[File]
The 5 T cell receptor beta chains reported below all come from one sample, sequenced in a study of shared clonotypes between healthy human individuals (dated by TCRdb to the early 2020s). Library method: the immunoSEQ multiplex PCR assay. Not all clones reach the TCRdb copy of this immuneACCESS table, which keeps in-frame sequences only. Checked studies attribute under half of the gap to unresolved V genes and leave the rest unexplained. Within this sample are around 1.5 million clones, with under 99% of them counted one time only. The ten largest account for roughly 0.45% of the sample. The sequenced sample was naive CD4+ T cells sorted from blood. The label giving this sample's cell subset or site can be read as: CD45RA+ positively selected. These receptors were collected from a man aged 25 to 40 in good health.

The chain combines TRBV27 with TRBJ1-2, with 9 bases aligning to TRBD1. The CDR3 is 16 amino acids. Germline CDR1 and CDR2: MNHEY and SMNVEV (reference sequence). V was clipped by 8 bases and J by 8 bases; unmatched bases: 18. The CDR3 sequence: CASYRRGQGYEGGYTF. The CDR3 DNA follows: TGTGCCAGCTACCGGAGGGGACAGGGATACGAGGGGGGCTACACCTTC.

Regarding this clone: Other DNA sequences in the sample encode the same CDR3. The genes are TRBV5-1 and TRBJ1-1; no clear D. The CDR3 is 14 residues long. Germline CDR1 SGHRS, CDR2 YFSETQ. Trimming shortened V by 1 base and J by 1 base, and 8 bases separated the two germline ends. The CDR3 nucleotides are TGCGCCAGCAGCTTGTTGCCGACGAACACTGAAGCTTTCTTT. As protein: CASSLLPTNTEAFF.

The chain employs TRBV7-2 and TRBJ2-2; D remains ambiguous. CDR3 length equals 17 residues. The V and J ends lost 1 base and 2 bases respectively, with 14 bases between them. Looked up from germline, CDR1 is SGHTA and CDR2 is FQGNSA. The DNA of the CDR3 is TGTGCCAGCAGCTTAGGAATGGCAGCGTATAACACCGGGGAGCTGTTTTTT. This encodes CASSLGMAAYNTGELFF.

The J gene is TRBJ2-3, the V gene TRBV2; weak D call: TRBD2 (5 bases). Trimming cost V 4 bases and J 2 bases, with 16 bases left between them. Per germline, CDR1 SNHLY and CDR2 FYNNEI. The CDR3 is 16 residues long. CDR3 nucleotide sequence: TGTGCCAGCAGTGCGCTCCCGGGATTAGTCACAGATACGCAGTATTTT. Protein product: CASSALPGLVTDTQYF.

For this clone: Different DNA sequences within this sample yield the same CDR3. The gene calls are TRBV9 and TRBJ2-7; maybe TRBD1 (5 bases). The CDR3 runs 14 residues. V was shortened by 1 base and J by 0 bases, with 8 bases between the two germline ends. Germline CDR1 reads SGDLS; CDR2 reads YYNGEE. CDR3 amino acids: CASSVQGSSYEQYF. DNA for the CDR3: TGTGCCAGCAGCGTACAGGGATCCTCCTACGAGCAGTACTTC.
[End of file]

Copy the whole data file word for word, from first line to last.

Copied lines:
The 5 T cell receptor beta chains reported below all come from one sample, sequenced in a study of shared clonotypes between healthy human individuals (dated by TCRdb to the early 2020s). Library method: the immunoSEQ multiplex PCR assay. Not all clones reach the TCRdb copy of this immuneACCESS table, which keeps in-frame sequences only. Checked studies attribute under half of the gap to unresolved V genes and leave the rest unexplained. Within this sample are around 1.5 million clones, with under 99% of them counted one time only. The ten largest account for roughly 0.45% of the sample. The sequenced sample was naive CD4+ T cells sorted from blood. The label giving this sample's cell subset or site can be read as: CD45RA+ positively selected. These receptors were collected from a man aged 25 to 40 in good health.

The chain combines TRBV27 with TRBJ1-2, with 9 bases aligning to TRBD1. The CDR3 is 16 amino acids. Germline CDR1 and CDR2: MNHEY and SMNVEV (reference sequence). V was clipped by 8 bases and J by 8 bases; unmatched bases: 18. The CDR3 sequence: CASYRRGQGYEGGYTF. The CDR3 DNA follows: TGTGCCAGCTACCGGAGGGGACAGGGATACGAGGGGGGCTACACCTTC.

Regarding this clone: Other DNA sequences in the sample encode the same CDR3. The genes are TRBV5-1 and TRBJ1-1; no clear D. The CDR3 is 14 residues long. Germline CDR1 SGHRS, CDR2 YFSETQ. Trimming shortened V by 1 base and J by 1 base, and 8 bases separated the two germline ends. The CDR3 nucleotides are TGCGCCAGCAGCTTGTTGCCGACGAACACTGAAGCTTTCTTT. As protein: CASSLLPTNTEAFF.

The chain employs TRBV7-2 and TRBJ2-2; D remains ambiguous. CDR3 length equals 17 residues. The V and J ends lost 1 base and 2 bases respectively, with 14 bases between them. Looked up from germline, CDR1 is SGHTA and CDR2 is FQGNSA. The DNA of the CDR3 is TGTGCCAGCAGCTTAGGAATGGCAGCGTATAACACCGGGGAGCTGTTTTTT. This encodes CASSLGMAAYNTGELFF.

The J gene is TRBJ2-3, the V gene TRBV2; weak D call: TRBD2 (5 bases). Trimming cost V 4 bases and J 2 bases, with 16 bases left between them. Per germline, CDR1 SNHLY and CDR2 FYNNEI. The CDR3 is 16 residues long. CDR3 nucleotide sequence: TGTGCCAGCAGTGCGCTCCCGGGATTAGTCACAGATACGCAGTATTTT. Protein product: CASSALPGLVTDTQYF.

For this clone: Different DNA sequences within this sample yield the same CDR3. The gene calls are TRBV9 and TRBJ2-7; maybe TRBD1 (5 bases). The CDR3 runs 14 residues. V was shortened by 1 base and J by 0 bases, with 8 bases between the two germline ends. Germline CDR1 reads SGDLS; CDR2 reads YYNGEE. CDR3 amino acids: CASSVQGSSYEQYF. DNA for the CDR3: TGTGCCAGCAGCGTACAGGGATCCTCCTACGAGCAGTACTTC.